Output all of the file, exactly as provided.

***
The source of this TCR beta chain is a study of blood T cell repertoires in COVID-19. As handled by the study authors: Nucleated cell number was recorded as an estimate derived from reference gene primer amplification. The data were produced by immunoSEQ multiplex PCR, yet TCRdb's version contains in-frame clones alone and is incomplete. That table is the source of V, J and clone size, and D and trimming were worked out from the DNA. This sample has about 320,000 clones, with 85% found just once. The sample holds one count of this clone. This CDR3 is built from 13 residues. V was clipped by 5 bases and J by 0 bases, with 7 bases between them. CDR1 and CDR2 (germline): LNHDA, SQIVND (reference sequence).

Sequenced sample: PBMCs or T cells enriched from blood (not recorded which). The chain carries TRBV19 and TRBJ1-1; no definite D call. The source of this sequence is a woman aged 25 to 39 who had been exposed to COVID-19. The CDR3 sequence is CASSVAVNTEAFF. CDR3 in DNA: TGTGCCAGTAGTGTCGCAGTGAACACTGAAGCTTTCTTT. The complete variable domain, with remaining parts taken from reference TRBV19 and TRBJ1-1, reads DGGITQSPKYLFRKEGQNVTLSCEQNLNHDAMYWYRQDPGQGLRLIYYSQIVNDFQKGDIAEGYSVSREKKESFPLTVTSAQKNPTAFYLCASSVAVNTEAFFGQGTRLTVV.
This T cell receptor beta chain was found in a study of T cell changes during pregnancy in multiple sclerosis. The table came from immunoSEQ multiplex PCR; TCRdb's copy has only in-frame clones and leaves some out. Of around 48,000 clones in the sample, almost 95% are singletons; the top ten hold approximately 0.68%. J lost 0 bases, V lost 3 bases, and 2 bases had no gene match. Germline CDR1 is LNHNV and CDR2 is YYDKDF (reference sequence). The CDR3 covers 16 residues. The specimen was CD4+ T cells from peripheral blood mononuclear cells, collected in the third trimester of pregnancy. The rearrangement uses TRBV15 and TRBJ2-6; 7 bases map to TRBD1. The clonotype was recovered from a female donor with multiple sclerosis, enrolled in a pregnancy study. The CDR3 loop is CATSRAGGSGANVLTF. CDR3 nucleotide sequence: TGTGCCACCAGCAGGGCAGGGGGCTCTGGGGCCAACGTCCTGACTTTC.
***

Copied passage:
The source of this TCR beta chain is a study of blood T cell repertoires in COVID-19. As handled by the study authors: Nucleated cell number was recorded as an estimate derived from reference gene primer amplification. The data were produced by immunoSEQ multiplex PCR, yet TCRdb's version contains in-frame clones alone and is incomplete. That table is the source of V, J and clone size, and D and trimming were worked out from the DNA. This sample has about 320,000 clones, with 85% found just once. The sample holds one count of this clone. This CDR3 is built from 13 residues. V was clipped by 5 bases and J by 0 bases, with 7 bases between them. CDR1 and CDR2 (germline): LNHDA, SQIVND (reference sequence).

Sequenced sample: PBMCs or T cells enriched from blood (not recorded which). The chain carries TRBV19 and TRBJ1-1; no definite D call. The source of this sequence is a woman aged 25 to 39 who had been exposed to COVID-19. The CDR3 sequence is CASSVAVNTEAFF. CDR3 in DNA: TGTGCCAGTAGTGTCGCAGTGAACACTGAAGCTTTCTTT. The complete variable domain, with remaining parts taken from reference TRBV19 and TRBJ1-1, reads DGGITQSPKYLFRKEGQNVTLSCEQNLNHDAMYWYRQDPGQGLRLIYYSQIVNDFQKGDIAEGYSVSREKKESFPLTVTSAQKNPTAFYLCASSVAVNTEAFFGQGTRLTVV.
This T cell receptor beta chain was found in a study of T cell changes during pregnancy in multiple sclerosis. The table came from immunoSEQ multiplex PCR; TCRdb's copy has only in-frame clones and leaves some out. Of around 48,000 clones in the sample, almost 95% are singletons; the top ten hold approximately 0.68%. J lost 0 bases, V lost 3 bases, and 2 bases had no gene match. Germline CDR1 is LNHNV and CDR2 is YYDKDF (reference sequence). The CDR3 covers 16 residues. The specimen was CD4+ T cells from peripheral blood mononuclear cells, collected in the third trimester of pregnancy. The rearrangement uses TRBV15 and TRBJ2-6; 7 bases map to TRBD1. The clonotype was recovered from a female donor with multiple sclerosis, enrolled in a pregnancy study. The CDR3 loop is CATSRAGGSGANVLTF. CDR3 nucleotide sequence: TGTGCCACCAGCAGGGCAGGGGGCTCTGGGGCCAACGTCCTGACTTTC.